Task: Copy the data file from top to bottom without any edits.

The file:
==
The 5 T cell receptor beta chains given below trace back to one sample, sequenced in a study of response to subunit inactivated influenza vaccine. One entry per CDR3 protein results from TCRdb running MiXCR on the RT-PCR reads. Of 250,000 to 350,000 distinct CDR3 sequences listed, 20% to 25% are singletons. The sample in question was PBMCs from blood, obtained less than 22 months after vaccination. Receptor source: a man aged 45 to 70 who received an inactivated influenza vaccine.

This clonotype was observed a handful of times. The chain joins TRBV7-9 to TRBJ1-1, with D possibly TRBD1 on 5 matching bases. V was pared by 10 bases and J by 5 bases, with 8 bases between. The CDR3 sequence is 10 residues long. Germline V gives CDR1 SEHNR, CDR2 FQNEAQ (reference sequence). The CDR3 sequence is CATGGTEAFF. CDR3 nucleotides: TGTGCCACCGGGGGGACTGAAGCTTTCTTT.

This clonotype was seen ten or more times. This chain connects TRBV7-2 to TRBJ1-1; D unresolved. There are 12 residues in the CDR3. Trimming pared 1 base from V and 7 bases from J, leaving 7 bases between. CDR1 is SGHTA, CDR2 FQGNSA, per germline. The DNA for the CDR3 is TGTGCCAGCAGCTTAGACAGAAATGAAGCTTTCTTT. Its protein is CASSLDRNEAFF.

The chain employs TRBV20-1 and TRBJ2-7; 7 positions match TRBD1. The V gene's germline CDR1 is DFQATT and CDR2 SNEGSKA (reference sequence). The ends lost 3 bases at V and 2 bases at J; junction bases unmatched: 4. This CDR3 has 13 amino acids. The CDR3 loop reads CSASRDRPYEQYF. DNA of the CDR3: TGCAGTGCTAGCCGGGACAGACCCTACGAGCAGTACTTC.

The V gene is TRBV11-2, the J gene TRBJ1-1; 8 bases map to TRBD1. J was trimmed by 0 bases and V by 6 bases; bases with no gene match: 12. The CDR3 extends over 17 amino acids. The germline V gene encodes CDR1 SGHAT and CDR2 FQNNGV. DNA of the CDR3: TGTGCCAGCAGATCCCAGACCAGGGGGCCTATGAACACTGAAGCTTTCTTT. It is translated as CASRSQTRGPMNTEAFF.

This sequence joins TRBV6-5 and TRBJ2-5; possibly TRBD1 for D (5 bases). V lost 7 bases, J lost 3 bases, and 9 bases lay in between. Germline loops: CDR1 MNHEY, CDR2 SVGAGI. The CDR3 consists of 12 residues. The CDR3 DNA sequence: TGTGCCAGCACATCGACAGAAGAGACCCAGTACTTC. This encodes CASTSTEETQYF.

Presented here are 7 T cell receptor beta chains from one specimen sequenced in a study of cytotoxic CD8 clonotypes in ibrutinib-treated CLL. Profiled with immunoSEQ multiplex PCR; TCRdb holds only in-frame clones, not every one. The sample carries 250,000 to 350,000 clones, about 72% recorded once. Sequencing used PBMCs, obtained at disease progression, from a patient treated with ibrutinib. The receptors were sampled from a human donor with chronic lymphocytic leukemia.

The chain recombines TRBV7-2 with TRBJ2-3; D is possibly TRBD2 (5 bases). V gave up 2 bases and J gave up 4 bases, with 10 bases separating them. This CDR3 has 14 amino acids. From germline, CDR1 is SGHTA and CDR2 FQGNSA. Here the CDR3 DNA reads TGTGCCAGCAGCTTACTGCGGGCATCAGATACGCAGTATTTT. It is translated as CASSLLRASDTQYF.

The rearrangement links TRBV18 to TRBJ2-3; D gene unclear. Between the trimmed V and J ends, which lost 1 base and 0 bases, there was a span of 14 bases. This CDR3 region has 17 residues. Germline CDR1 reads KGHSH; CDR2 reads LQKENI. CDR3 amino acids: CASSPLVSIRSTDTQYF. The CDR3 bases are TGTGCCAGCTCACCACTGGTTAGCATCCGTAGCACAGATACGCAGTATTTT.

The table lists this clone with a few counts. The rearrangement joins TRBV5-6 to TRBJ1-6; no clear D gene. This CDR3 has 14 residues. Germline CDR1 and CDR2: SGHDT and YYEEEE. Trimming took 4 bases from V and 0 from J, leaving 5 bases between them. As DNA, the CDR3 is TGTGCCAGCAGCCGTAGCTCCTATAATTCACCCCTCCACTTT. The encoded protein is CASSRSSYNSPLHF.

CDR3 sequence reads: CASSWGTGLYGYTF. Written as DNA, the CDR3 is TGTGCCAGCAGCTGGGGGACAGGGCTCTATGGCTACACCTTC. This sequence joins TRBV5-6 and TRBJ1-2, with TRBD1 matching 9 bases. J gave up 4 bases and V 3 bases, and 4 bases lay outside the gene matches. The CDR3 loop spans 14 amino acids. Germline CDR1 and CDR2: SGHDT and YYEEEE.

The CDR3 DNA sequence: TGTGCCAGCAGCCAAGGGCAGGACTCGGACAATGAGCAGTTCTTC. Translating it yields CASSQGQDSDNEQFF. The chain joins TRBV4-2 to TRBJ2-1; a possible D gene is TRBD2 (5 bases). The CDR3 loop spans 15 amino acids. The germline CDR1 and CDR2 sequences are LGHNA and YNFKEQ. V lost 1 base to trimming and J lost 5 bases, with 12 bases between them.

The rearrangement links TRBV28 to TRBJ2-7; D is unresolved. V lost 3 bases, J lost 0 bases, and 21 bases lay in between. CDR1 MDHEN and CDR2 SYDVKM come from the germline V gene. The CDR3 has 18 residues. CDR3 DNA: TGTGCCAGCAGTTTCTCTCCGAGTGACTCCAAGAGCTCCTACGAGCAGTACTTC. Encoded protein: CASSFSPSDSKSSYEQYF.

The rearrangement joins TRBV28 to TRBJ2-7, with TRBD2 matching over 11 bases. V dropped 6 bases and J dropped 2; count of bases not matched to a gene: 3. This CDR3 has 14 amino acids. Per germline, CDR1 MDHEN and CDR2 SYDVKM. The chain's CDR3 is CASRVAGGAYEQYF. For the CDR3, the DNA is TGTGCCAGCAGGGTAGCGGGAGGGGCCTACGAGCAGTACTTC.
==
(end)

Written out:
The 5 T cell receptor beta chains given below trace back to one sample, sequenced in a study of response to subunit inactivated influenza vaccine. One entry per CDR3 protein results from TCRdb running MiXCR on the RT-PCR reads. Of 250,000 to 350,000 distinct CDR3 sequences listed, 20% to 25% are singletons. The sample in question was PBMCs from blood, obtained less than 22 months after vaccination. Receptor source: a man aged 45 to 70 who received an inactivated influenza vaccine.

This clonotype was observed a handful of times. The chain joins TRBV7-9 to TRBJ1-1, with D possibly TRBD1 on 5 matching bases. V was pared by 10 bases and J by 5 bases, with 8 bases between. The CDR3 sequence is 10 residues long. Germline V gives CDR1 SEHNR, CDR2 FQNEAQ (reference sequence). The CDR3 sequence is CATGGTEAFF. CDR3 nucleotides: TGTGCCACCGGGGGGACTGAAGCTTTCTTT.

This clonotype was seen ten or more times. This chain connects TRBV7-2 to TRBJ1-1; D unresolved. There are 12 residues in the CDR3. Trimming pared 1 base from V and 7 bases from J, leaving 7 bases between. CDR1 is SGHTA, CDR2 FQGNSA, per germline. The DNA for the CDR3 is TGTGCCAGCAGCTTAGACAGAAATGAAGCTTTCTTT. Its protein is CASSLDRNEAFF.

The chain employs TRBV20-1 and TRBJ2-7; 7 positions match TRBD1. The V gene's germline CDR1 is DFQATT and CDR2 SNEGSKA (reference sequence). The ends lost 3 bases at V and 2 bases at J; junction bases unmatched: 4. This CDR3 has 13 amino acids. The CDR3 loop reads CSASRDRPYEQYF. DNA of the CDR3: TGCAGTGCTAGCCGGGACAGACCCTACGAGCAGTACTTC.

The V gene is TRBV11-2, the J gene TRBJ1-1; 8 bases map to TRBD1. J was trimmed by 0 bases and V by 6 bases; bases with no gene match: 12. The CDR3 extends over 17 amino acids. The germline V gene encodes CDR1 SGHAT and CDR2 FQNNGV. DNA of the CDR3: TGTGCCAGCAGATCCCAGACCAGGGGGCCTATGAACACTGAAGCTTTCTTT. It is translated as CASRSQTRGPMNTEAFF.

This sequence joins TRBV6-5 and TRBJ2-5; possibly TRBD1 for D (5 bases). V lost 7 bases, J lost 3 bases, and 9 bases lay in between. Germline loops: CDR1 MNHEY, CDR2 SVGAGI. The CDR3 consists of 12 residues. The CDR3 DNA sequence: TGTGCCAGCACATCGACAGAAGAGACCCAGTACTTC. This encodes CASTSTEETQYF.

Presented here are 7 T cell receptor beta chains from one specimen sequenced in a study of cytotoxic CD8 clonotypes in ibrutinib-treated CLL. Profiled with immunoSEQ multiplex PCR; TCRdb holds only in-frame clones, not every one. The sample carries 250,000 to 350,000 clones, about 72% recorded once. Sequencing used PBMCs, obtained at disease progression, from a patient treated with ibrutinib. The receptors were sampled from a human donor with chronic lymphocytic leukemia.

The chain recombines TRBV7-2 with TRBJ2-3; D is possibly TRBD2 (5 bases). V gave up 2 bases and J gave up 4 bases, with 10 bases separating them. This CDR3 has 14 amino acids. From germline, CDR1 is SGHTA and CDR2 FQGNSA. Here the CDR3 DNA reads TGTGCCAGCAGCTTACTGCGGGCATCAGATACGCAGTATTTT. It is translated as CASSLLRASDTQYF.

The rearrangement links TRBV18 to TRBJ2-3; D gene unclear. Between the trimmed V and J ends, which lost 1 base and 0 bases, there was a span of 14 bases. This CDR3 region has 17 residues. Germline CDR1 reads KGHSH; CDR2 reads LQKENI. CDR3 amino acids: CASSPLVSIRSTDTQYF. The CDR3 bases are TGTGCCAGCTCACCACTGGTTAGCATCCGTAGCACAGATACGCAGTATTTT.

The table lists this clone with a few counts. The rearrangement joins TRBV5-6 to TRBJ1-6; no clear D gene. This CDR3 has 14 residues. Germline CDR1 and CDR2: SGHDT and YYEEEE. Trimming took 4 bases from V and 0 from J, leaving 5 bases between them. As DNA, the CDR3 is TGTGCCAGCAGCCGTAGCTCCTATAATTCACCCCTCCACTTT. The encoded protein is CASSRSSYNSPLHF.

CDR3 sequence reads: CASSWGTGLYGYTF. Written as DNA, the CDR3 is TGTGCCAGCAGCTGGGGGACAGGGCTCTATGGCTACACCTTC. This sequence joins TRBV5-6 and TRBJ1-2, with TRBD1 matching 9 bases. J gave up 4 bases and V 3 bases, and 4 bases lay outside the gene matches. The CDR3 loop spans 14 amino acids. Germline CDR1 and CDR2: SGHDT and YYEEEE.

The CDR3 DNA sequence: TGTGCCAGCAGCCAAGGGCAGGACTCGGACAATGAGCAGTTCTTC. Translating it yields CASSQGQDSDNEQFF. The chain joins TRBV4-2 to TRBJ2-1; a possible D gene is TRBD2 (5 bases). The CDR3 loop spans 15 amino acids. The germline CDR1 and CDR2 sequences are LGHNA and YNFKEQ. V lost 1 base to trimming and J lost 5 bases, with 12 bases between them.

The rearrangement links TRBV28 to TRBJ2-7; D is unresolved. V lost 3 bases, J lost 0 bases, and 21 bases lay in between. CDR1 MDHEN and CDR2 SYDVKM come from the germline V gene. The CDR3 has 18 residues. CDR3 DNA: TGTGCCAGCAGTTTCTCTCCGAGTGACTCCAAGAGCTCCTACGAGCAGTACTTC. Encoded protein: CASSFSPSDSKSSYEQYF.

The rearrangement joins TRBV28 to TRBJ2-7, with TRBD2 matching over 11 bases. V dropped 6 bases and J dropped 2; count of bases not matched to a gene: 3. This CDR3 has 14 amino acids. Per germline, CDR1 MDHEN and CDR2 SYDVKM. The chain's CDR3 is CASRVAGGAYEQYF. For the CDR3, the DNA is TGTGCCAGCAGGGTAGCGGGAGGGGCCTACGAGCAGTACTTC.